Authorities are being sued after they tried to ban gender neutral language in school classrooms.
Officials in Buenos Aires, Argentina have banned teachers from describing students as “chic@s”, “chiqxs” or “chiques”.
Chic@s means “chicos (boys) or chicas (girls)”, the @ sign represents and a or an o.
Other gender neutral terms used in Argentina include “amigues (friends)”, “todxs (all)” and “bienvenid@s” (welcome).
Teachers in Buenos Aires have been banned from using gender neutral terms Ben Birchall
Buenos Aires, Argentina WikiCommons
But authorities have since been taken to court by political groups, who say the decision violates human rights.
They also say the decision excludes people who do not identify themselves as a male or a female.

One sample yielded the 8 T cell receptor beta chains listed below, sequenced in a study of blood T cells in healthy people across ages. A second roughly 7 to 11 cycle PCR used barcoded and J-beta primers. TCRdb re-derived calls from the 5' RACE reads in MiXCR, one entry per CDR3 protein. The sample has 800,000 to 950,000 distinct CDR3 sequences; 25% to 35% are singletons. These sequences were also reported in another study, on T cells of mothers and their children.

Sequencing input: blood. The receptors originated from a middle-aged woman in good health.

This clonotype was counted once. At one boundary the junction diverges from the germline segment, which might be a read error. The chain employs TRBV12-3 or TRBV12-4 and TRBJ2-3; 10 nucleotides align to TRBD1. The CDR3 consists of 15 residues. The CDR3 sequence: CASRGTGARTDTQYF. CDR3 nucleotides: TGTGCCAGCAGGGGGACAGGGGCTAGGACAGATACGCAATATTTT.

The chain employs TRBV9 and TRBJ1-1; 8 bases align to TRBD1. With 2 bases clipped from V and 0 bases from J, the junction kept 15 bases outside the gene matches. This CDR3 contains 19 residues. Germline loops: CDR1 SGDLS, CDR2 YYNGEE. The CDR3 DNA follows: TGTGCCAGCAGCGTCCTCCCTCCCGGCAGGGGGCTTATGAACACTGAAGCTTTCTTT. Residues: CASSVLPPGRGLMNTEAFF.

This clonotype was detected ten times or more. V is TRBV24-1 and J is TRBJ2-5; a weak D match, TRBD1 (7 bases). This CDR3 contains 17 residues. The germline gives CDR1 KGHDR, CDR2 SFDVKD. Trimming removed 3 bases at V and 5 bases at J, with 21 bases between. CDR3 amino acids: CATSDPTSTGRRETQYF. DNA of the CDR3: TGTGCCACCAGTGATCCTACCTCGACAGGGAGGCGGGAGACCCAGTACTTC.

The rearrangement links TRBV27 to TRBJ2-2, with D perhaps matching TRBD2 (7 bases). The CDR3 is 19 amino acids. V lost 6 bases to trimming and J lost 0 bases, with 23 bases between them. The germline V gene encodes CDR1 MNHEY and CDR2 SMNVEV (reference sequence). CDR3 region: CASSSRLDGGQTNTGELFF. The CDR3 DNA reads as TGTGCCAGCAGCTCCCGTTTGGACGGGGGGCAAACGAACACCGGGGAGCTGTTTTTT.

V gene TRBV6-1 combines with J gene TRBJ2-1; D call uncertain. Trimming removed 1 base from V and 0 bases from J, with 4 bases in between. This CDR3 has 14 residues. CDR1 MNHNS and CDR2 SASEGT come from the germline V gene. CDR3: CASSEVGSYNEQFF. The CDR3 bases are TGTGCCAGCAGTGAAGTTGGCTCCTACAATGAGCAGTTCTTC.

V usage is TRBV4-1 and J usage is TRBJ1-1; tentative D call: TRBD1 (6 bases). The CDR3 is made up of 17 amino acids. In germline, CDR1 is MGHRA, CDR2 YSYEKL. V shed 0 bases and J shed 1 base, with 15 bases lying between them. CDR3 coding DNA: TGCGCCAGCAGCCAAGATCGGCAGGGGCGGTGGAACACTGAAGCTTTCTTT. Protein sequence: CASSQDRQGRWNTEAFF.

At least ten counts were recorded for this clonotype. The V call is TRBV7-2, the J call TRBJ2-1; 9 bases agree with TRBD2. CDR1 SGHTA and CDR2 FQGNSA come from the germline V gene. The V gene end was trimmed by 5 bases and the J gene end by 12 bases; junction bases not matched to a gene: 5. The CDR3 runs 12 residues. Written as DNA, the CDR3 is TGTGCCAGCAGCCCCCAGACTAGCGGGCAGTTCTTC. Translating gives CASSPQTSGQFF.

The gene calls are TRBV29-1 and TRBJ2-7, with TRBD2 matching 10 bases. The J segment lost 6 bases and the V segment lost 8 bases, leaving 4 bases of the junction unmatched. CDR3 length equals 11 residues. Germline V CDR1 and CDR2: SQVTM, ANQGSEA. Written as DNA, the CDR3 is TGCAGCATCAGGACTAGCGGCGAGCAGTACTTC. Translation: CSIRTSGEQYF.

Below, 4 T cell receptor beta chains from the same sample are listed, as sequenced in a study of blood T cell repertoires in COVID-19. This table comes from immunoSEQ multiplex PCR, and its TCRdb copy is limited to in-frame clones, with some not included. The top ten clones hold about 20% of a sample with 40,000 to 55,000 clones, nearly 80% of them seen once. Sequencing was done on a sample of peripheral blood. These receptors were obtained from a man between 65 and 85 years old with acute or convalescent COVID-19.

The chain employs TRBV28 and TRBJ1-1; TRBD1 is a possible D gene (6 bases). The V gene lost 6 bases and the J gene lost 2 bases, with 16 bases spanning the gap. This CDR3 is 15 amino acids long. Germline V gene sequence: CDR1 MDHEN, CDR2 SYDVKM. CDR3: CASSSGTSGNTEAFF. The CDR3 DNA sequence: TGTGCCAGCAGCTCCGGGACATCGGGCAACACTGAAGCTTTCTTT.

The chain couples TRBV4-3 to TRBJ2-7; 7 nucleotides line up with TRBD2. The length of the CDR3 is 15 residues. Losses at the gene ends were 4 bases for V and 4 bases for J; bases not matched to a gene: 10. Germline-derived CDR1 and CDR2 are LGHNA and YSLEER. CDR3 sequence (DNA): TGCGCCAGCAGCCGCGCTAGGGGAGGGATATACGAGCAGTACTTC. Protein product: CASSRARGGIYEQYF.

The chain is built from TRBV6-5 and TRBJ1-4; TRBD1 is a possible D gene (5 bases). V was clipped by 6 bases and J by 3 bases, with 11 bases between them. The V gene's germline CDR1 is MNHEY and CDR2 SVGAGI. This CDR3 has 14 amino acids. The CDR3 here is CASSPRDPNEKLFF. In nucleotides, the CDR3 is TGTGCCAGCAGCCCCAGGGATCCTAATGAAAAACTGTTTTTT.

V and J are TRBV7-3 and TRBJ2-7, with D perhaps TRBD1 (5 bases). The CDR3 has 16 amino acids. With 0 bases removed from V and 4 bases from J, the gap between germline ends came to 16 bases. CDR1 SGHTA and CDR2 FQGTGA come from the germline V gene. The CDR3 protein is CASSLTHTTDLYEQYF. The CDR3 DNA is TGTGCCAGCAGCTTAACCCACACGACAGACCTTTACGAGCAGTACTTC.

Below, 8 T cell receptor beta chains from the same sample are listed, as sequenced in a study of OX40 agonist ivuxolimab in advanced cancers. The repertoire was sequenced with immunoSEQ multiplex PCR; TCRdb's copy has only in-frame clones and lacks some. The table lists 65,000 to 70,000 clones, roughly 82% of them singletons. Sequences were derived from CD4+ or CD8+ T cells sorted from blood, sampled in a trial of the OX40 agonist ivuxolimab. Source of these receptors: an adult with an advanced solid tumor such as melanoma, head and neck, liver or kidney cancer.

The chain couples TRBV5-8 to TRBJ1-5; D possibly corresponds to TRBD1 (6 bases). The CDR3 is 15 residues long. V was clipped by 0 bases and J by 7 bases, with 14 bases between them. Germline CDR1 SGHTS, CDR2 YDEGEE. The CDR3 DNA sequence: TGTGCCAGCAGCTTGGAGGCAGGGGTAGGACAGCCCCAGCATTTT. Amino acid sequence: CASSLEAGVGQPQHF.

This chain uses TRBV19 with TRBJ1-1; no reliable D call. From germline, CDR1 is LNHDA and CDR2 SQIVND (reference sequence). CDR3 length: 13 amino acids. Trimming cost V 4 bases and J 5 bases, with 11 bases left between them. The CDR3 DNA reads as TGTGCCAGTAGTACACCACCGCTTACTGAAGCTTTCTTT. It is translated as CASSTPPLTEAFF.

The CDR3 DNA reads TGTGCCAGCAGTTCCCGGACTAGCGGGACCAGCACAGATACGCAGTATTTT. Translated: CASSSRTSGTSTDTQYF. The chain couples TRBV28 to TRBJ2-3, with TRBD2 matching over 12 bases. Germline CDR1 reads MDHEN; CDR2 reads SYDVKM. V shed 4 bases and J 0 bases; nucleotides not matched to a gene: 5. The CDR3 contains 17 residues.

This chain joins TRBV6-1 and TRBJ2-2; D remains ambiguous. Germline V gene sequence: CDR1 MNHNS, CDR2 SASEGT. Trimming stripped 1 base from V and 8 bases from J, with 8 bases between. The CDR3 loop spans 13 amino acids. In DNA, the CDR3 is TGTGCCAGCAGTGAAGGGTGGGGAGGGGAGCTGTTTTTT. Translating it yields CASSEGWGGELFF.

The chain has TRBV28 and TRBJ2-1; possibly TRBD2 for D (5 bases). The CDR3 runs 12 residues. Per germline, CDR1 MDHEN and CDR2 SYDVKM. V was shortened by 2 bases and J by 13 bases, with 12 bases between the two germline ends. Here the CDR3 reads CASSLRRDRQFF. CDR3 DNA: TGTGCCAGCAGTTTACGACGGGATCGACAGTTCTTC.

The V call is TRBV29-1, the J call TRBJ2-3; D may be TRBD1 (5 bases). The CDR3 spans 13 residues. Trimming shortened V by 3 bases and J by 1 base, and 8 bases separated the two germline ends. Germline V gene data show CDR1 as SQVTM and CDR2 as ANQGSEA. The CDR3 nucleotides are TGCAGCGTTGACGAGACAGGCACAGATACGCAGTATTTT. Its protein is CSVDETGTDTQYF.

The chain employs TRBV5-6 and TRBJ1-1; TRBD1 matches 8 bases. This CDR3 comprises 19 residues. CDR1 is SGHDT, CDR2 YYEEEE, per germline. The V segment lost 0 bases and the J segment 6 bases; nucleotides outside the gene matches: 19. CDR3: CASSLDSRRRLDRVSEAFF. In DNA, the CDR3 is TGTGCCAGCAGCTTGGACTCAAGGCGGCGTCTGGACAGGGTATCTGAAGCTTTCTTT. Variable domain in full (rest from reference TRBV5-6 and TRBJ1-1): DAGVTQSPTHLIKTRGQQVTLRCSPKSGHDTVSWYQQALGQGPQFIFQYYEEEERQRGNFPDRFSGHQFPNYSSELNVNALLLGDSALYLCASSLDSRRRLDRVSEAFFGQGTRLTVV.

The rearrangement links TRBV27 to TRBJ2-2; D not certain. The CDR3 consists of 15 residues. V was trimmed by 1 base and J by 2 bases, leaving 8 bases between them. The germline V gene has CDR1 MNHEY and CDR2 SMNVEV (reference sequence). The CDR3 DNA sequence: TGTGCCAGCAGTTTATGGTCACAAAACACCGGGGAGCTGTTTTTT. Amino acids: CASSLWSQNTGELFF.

Maria Rachid, founder of the Argentinian LGBT Federation said: “The city Government could not explain how the prohibition of the use of non-exclusive language in schools would not violate city and national laws.
“We are completely convinced that we are going to win the case.”
Officials have said the terms are confusing for children, adding that they have been linked to a recent decline in exam results.
Despite the ban, some teachers are vowing to continue to use the gender neutral terms.
A transgender teacher based in Buenos Aires said they would keep using them as a protest against the local Government.